Magic Mike, Steven Soderbergh's male stripper film, won't arrive in theaters for over six months — which means we have six more months to continue obsessing about it! As part of Vulture's laserlike focus on this film, last night we spoke with one of its stars, Matt Bomer, about the project. Bomer also stars in USA's frothy procedural White Collar, which began airing new episodes last night, and we caught up with him at a dinner celebrating the show's premiere. Bomer spoke with us about the difference between male and female strippers, his Ken Doll routine, and the extra who licked him.
Your friend and Magic Mike co-star Joe Manganiello guest-stars in an upcoming episode of White Collar. He asks you at one point, "Do you like strip clubs?" and then he takes you to one. Had you done Magic Mike already when you shot this?
No, and we didn't know that we would be. How crazy is that? [Chuckles.] I didn't know we'd be going down the Dionysian rabbit hole together. We had no idea. It was literally synchronicity. But I've known Joe for fifteen years. Having him in Magic Mike made it a lot easier. He made me feel a lot more comfortable.
You guys went to college together — when you were doing musical theater at Carnegie Mellon. So you already have a dance background ...
Yeah, definitely a very different kind of dance! [Someone asks if he means pole dancing.] Not pole dancing. I couldn't do that! Women do different routines. Male strip clubs are more of a show. The production value was actually surprisingly high. The difference between men at strip clubs and women at strip clubs is that when women go, they want more of an experience. They also go in packs, and they go to laugh. But hey, it's high time we turn the tables and objectify some men! And we're all different types. Variety is the spice of life! It's not just beefcake. We needed a skinny man, too! But I think there will be some surprises in there, and some heart. It's very Altman-esque, the way the stories come together, and showing that world a lot like Boogie Nights and Saturday Night Fever.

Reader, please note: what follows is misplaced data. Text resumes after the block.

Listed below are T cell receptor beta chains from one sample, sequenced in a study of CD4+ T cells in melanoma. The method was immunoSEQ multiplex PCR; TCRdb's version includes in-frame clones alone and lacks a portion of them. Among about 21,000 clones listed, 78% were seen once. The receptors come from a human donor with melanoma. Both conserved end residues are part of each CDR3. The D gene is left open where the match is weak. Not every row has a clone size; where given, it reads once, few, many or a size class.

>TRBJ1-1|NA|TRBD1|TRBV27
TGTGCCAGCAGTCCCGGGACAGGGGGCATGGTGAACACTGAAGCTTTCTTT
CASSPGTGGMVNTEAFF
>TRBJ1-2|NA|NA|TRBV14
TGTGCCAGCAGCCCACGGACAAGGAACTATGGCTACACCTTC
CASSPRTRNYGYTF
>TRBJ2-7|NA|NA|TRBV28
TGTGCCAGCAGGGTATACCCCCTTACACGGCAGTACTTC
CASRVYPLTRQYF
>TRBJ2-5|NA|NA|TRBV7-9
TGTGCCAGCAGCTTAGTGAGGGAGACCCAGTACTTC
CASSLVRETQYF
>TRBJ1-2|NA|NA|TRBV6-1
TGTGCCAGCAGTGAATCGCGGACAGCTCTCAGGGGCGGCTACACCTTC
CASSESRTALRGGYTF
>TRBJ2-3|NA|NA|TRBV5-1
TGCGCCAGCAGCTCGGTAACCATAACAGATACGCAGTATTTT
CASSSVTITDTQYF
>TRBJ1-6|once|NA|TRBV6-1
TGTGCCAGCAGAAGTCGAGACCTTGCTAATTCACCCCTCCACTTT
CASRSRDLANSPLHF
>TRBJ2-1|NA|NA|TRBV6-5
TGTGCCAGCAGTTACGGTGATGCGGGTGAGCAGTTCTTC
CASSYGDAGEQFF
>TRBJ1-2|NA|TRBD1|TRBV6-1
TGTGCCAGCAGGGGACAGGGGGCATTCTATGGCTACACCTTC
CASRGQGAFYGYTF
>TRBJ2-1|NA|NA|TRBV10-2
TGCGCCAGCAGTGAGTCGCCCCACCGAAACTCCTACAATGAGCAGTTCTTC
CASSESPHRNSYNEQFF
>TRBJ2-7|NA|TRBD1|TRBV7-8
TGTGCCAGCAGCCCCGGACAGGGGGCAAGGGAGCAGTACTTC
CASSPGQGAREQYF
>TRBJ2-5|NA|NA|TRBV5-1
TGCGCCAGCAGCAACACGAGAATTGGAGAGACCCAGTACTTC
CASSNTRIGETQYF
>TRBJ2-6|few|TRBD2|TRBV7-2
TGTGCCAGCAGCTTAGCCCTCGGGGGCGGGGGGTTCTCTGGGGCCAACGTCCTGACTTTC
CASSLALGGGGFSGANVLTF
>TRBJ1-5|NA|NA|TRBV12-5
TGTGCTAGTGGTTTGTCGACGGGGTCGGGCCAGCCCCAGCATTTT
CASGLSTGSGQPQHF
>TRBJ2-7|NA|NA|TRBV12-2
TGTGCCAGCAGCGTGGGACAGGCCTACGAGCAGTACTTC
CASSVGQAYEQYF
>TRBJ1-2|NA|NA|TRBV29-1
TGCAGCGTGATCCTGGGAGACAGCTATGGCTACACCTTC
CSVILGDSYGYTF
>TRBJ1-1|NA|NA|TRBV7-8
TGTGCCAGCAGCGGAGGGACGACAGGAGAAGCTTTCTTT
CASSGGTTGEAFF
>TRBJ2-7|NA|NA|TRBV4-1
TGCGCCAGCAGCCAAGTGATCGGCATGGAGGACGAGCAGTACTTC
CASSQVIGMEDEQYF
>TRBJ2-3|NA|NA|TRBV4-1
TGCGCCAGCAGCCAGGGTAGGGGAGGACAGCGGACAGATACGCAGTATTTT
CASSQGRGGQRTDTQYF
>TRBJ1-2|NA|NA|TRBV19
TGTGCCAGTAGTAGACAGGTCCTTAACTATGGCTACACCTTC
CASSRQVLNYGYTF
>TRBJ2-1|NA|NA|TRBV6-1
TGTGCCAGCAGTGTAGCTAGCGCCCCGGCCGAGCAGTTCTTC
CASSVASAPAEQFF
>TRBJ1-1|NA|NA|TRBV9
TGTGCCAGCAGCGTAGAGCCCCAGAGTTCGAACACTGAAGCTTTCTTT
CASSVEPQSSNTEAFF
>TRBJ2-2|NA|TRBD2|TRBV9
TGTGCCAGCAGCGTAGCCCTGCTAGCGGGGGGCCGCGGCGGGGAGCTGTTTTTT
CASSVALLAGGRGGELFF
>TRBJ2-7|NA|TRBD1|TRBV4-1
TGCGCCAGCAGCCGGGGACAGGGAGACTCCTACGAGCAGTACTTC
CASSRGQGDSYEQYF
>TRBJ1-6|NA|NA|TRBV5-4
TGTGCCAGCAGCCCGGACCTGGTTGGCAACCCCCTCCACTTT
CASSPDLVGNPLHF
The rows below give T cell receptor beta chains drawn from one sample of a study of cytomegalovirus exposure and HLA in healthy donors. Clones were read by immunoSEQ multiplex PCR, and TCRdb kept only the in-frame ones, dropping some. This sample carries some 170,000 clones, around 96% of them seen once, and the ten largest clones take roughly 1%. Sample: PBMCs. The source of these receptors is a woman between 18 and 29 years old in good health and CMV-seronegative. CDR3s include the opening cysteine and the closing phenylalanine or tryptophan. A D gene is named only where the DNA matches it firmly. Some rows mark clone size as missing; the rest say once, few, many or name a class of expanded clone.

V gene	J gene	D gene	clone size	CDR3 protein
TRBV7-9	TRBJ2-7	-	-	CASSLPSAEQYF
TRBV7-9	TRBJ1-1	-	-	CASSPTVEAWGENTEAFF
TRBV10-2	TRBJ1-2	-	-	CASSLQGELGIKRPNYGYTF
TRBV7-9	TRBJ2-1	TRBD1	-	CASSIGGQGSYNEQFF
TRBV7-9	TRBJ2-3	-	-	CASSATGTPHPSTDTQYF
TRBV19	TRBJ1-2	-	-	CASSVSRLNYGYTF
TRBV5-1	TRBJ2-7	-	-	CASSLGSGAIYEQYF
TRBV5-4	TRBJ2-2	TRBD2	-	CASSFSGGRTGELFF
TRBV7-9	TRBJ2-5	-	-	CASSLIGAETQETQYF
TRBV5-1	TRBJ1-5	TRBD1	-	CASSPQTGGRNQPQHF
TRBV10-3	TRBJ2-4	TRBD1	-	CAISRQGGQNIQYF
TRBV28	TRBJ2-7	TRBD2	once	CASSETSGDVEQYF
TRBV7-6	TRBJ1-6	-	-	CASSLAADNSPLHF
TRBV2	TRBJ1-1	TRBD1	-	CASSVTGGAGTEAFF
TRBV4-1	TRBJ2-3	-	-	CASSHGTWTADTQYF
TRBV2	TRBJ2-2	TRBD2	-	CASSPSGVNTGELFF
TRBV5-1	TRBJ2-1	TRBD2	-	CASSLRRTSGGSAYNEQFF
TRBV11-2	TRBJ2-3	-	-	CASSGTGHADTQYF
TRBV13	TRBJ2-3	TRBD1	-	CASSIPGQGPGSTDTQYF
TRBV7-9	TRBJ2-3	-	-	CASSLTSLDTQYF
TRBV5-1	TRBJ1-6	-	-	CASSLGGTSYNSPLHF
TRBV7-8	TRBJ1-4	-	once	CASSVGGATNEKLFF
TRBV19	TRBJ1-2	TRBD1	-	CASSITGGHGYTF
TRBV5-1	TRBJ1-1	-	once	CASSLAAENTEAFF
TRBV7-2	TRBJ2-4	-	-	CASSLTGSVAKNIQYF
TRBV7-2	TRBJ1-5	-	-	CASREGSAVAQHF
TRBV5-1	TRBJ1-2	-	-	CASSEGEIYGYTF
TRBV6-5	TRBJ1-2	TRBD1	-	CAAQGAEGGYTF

What did you do to prep?
I studied with this group the Hollywood Men, in L.A. They let me go backstage and onstage with them.
Onstage, like you performed with them?
Onstage, with them. Not dancing. I was sitting up there, observing. They have this thing called the Hot Seat, where the girls come up and get a lap dance onstage, and so I was seeing what that was like.
Did you get to help come up with your own routine any, based on your research? Or was it all the choreographer?
Alison Faulk — she's worked with Britney Spears — she's incredible. She came up with everything, but we got to improvise for our characters. I got to vary it based on what I thought my character would do for his routines. The goal was to always keep it based on the character, to play off that, and to accentuate the things like he would. His goal is to make money, so how does he get his dollars? What would this character do?
What was your routine like? You have a doctor theme?
I have two routines: Dr. Love and Ken Doll.
Because your character is named Ken?
Yes, his name is Ken, and his Ken Doll is Plasticine, well put together, and it's a play on the fantasy. What if a little girl's Ken Doll came to life? Wasn't that your fantasy? I don't know if little girls fantasized about that, but we go there.
Clearly one of the extras in the film did — based on her reaction to your bump-and-grind.
She just started licking me! [Laughs.] I've got to save the story for June.
And clearly Kelly Ripa fantasized about it, because she said she wanted to nurse the photo of you ...
[Laughs.] We've had some good photos leaked.
And it's a good fit for White Collar, since all you really wear in that shot is the collar and tie.
Got to wear a collar — it's in the contract. You got to wear something. We pretty much all got down to our thongs, although one of us, his thong got kind of ripped off. That's not going to make the film.